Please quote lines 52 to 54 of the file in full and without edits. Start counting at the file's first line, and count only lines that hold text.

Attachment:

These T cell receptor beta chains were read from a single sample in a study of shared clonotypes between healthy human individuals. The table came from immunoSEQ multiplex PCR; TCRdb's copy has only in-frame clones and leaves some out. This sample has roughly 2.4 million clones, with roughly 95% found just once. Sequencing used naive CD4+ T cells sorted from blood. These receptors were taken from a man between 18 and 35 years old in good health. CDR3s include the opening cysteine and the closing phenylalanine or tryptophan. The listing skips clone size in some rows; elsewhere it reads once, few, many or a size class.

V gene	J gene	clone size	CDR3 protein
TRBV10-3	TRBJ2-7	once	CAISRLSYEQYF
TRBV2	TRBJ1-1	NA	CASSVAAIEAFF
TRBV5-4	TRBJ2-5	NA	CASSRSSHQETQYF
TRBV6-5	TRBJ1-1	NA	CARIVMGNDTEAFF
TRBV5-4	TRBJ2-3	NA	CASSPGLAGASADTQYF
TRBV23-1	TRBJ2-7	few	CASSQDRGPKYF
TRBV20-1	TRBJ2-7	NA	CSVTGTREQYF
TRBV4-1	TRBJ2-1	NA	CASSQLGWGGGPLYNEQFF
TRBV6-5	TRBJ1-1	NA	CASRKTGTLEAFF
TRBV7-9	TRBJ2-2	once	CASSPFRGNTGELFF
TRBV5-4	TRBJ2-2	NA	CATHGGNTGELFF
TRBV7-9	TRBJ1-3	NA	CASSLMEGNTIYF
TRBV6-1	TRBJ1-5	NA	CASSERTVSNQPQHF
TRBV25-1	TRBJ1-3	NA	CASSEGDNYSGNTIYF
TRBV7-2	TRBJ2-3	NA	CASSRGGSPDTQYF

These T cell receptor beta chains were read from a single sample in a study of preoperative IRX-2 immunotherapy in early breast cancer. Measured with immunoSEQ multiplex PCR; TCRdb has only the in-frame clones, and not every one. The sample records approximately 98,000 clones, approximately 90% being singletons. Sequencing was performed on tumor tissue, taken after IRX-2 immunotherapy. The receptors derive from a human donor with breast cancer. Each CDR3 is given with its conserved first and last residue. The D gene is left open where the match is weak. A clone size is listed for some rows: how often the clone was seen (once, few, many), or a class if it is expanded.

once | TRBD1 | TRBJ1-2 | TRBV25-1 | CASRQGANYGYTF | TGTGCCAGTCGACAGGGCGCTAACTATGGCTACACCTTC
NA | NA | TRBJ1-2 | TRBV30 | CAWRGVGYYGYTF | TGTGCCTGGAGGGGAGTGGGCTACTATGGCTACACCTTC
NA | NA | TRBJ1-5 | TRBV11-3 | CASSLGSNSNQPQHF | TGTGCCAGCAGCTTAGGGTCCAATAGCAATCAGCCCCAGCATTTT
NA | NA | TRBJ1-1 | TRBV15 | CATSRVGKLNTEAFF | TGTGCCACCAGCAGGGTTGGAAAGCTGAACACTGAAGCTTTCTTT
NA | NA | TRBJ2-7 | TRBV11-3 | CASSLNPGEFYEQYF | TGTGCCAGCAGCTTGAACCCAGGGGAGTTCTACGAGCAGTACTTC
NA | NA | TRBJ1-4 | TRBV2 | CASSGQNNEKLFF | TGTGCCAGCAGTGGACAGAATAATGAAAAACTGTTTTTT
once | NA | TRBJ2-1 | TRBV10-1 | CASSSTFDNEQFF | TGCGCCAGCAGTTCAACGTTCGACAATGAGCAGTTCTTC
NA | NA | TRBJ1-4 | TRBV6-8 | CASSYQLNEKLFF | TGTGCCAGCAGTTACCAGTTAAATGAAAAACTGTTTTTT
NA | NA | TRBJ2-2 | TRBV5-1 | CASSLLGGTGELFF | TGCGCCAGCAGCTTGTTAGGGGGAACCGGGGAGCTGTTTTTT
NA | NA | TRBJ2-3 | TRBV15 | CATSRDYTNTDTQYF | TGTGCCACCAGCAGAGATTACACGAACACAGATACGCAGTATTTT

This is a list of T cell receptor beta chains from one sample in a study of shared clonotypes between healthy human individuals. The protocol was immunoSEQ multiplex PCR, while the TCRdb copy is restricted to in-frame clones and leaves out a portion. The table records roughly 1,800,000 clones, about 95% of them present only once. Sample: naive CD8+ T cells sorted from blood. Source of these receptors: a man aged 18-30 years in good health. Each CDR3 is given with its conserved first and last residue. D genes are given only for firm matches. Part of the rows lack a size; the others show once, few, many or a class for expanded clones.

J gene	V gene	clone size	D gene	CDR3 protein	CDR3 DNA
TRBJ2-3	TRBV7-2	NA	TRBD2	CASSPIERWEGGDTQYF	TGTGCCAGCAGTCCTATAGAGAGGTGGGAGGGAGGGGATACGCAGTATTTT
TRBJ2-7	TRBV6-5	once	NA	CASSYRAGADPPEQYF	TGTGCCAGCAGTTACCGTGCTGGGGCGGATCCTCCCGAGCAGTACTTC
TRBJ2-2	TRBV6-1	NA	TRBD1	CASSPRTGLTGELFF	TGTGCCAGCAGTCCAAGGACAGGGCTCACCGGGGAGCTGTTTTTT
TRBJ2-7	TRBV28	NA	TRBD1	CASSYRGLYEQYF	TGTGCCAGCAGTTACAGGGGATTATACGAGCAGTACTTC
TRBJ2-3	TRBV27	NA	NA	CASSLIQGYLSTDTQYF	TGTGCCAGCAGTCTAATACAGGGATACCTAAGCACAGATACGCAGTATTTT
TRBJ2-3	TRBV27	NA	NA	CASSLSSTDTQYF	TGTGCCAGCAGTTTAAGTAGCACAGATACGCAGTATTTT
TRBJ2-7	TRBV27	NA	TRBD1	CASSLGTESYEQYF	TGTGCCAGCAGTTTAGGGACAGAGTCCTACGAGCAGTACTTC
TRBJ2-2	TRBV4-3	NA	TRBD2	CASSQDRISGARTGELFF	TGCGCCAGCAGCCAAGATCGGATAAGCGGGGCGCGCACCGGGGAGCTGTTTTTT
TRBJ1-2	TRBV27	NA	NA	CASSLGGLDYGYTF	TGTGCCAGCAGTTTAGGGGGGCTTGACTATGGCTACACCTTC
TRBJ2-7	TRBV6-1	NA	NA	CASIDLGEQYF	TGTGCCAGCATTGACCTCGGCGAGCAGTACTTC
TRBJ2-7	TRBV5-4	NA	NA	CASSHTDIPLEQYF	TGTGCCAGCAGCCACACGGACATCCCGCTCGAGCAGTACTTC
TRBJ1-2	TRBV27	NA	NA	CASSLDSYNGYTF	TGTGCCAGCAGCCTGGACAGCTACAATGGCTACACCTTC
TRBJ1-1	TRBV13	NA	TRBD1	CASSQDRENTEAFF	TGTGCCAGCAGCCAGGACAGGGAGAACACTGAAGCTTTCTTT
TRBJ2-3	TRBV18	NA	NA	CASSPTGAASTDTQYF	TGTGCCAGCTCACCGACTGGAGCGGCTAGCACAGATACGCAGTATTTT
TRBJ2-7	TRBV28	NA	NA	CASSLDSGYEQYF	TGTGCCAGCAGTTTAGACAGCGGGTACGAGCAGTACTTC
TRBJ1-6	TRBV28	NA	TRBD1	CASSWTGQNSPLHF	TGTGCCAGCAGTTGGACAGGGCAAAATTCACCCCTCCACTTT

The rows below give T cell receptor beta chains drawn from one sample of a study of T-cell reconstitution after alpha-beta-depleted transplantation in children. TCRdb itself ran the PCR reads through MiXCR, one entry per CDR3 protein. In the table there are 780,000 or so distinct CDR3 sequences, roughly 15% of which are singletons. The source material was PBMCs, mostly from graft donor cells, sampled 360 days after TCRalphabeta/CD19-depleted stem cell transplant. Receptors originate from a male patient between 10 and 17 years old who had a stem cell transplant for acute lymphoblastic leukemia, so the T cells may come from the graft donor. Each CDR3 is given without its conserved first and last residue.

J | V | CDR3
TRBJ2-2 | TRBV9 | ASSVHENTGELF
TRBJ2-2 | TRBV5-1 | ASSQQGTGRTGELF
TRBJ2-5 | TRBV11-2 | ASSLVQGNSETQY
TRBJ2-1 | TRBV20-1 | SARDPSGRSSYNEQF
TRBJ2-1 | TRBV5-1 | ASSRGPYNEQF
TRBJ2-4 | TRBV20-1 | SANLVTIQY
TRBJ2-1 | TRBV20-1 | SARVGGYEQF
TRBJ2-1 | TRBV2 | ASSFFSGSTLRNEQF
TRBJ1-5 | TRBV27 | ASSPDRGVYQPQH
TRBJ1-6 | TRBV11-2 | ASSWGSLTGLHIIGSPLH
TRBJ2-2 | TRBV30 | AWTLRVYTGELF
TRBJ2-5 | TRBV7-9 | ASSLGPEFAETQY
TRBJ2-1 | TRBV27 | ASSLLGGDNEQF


TRBJ2-1 | TRBV20-1 | SARDPSGRSSYNEQF
TRBJ2-1 | TRBV5-1 | ASSRGPYNEQF
TRBJ2-4 | TRBV20-1 | SANLVTIQY